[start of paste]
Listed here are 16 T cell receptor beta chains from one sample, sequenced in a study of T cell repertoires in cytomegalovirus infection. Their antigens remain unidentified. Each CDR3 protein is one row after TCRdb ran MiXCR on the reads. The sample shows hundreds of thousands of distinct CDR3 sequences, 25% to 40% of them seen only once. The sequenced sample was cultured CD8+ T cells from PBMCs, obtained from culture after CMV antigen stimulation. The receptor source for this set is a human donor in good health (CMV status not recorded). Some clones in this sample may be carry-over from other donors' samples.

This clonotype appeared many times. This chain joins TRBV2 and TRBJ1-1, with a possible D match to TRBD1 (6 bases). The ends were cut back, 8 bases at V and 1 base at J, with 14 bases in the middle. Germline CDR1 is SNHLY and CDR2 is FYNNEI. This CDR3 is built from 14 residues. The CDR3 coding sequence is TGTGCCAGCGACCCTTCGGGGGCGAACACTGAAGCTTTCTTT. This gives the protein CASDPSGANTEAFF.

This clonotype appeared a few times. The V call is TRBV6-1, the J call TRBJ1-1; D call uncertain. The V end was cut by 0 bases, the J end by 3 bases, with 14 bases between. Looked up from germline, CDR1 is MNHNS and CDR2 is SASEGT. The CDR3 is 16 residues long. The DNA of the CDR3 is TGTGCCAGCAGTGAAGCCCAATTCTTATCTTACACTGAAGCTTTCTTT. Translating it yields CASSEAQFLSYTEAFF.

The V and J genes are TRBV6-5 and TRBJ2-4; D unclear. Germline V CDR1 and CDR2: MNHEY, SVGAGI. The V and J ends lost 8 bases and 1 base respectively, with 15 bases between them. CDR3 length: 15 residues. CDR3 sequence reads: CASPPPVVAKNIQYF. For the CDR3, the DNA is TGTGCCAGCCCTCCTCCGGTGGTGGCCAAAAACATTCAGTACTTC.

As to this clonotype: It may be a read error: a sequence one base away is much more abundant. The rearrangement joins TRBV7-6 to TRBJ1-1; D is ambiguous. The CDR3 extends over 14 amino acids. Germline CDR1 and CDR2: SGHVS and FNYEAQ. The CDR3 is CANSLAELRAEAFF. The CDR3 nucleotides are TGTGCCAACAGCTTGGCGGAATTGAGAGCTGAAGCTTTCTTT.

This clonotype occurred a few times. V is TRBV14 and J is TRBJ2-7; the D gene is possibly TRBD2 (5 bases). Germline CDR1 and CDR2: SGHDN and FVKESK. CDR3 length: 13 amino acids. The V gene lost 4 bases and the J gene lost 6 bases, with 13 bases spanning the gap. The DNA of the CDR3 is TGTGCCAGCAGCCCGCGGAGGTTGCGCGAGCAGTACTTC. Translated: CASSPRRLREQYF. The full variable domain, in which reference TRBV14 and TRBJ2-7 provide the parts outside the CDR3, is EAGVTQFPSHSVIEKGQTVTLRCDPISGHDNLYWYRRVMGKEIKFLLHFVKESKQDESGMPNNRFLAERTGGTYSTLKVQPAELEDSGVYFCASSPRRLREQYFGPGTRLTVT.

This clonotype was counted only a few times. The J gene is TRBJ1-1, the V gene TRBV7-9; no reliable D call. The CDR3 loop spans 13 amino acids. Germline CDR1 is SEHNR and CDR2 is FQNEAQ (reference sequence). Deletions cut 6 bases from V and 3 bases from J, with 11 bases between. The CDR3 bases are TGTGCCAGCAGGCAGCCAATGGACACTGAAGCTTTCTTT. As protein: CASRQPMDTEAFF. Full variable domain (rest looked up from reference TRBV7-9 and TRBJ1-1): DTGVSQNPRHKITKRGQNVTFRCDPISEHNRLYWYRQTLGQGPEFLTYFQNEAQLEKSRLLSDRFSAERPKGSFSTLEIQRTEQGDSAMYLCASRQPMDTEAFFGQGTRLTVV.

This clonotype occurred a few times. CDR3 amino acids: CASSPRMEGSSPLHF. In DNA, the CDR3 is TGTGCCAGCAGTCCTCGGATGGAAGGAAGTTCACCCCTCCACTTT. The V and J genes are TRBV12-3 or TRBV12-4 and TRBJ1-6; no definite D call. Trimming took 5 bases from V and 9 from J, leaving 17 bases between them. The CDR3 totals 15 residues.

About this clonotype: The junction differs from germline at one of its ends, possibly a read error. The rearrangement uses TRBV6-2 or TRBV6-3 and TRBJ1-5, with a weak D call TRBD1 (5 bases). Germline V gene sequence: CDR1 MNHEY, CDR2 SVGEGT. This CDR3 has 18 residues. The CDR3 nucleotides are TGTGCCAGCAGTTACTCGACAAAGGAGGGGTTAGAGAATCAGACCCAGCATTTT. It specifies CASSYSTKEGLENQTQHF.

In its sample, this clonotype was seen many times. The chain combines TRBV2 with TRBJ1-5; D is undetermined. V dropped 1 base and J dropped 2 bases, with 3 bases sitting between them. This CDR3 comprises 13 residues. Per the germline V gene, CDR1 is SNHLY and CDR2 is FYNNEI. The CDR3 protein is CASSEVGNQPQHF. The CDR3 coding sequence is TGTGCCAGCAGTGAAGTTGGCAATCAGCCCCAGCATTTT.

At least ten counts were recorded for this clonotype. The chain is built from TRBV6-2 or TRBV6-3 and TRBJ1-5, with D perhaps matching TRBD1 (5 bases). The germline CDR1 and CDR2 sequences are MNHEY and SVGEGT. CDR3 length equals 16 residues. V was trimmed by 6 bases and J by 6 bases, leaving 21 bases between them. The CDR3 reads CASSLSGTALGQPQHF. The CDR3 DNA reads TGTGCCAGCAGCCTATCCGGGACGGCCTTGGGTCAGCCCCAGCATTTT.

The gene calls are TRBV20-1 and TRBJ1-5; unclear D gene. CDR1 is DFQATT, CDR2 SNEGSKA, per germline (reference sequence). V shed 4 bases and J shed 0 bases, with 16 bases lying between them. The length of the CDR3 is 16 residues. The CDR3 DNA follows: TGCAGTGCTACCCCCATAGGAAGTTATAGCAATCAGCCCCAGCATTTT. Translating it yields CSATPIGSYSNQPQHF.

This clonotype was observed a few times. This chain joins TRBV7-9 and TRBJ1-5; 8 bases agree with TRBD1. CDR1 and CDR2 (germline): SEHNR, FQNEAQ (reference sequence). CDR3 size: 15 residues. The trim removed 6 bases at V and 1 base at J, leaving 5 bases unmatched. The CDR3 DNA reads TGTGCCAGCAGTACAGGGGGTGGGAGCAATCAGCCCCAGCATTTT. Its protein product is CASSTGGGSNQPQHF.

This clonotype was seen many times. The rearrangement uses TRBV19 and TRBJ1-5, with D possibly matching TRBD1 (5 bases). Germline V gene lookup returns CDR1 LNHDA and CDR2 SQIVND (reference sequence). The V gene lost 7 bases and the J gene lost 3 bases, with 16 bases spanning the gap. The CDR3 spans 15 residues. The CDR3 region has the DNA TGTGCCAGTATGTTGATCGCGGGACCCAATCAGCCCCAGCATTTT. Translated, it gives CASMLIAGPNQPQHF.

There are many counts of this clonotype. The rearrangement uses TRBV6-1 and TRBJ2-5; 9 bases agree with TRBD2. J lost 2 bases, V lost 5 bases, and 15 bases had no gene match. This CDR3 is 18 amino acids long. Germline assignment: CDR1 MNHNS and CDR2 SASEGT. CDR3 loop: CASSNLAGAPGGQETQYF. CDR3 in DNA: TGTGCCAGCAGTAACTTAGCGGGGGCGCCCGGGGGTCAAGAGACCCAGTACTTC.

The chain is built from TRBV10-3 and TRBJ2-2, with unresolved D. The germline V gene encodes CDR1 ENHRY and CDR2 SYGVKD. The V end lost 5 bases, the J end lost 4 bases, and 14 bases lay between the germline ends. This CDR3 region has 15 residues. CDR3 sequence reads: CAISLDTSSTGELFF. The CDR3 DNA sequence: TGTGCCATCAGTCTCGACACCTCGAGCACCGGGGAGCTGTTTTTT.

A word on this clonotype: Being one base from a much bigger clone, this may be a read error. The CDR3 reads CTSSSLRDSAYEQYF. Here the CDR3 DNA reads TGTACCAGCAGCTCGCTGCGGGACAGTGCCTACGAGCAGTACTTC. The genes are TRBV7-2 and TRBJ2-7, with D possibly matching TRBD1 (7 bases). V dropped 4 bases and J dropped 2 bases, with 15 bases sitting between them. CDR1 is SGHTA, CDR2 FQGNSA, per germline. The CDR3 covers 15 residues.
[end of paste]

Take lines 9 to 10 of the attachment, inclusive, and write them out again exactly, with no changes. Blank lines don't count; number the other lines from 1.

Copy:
About this clonotype: The junction differs from germline at one of its ends, possibly a read error. The rearrangement uses TRBV6-2 or TRBV6-3 and TRBJ1-5, with a weak D call TRBD1 (5 bases). Germline V gene sequence: CDR1 MNHEY, CDR2 SVGEGT. This CDR3 has 18 residues. The CDR3 nucleotides are TGTGCCAGCAGTTACTCGACAAAGGAGGGGTTAGAGAATCAGACCCAGCATTTT. It specifies CASSYSTKEGLENQTQHF.

In its sample, this clonotype was seen many times. The chain combines TRBV2 with TRBJ1-5; D is undetermined. V dropped 1 base and J dropped 2 bases, with 3 bases sitting between them. This CDR3 comprises 13 residues. Per the germline V gene, CDR1 is SNHLY and CDR2 is FYNNEI. The CDR3 protein is CASSEVGNQPQHF. The CDR3 coding sequence is TGTGCCAGCAGTGAAGTTGGCAATCAGCCCCAGCATTTT.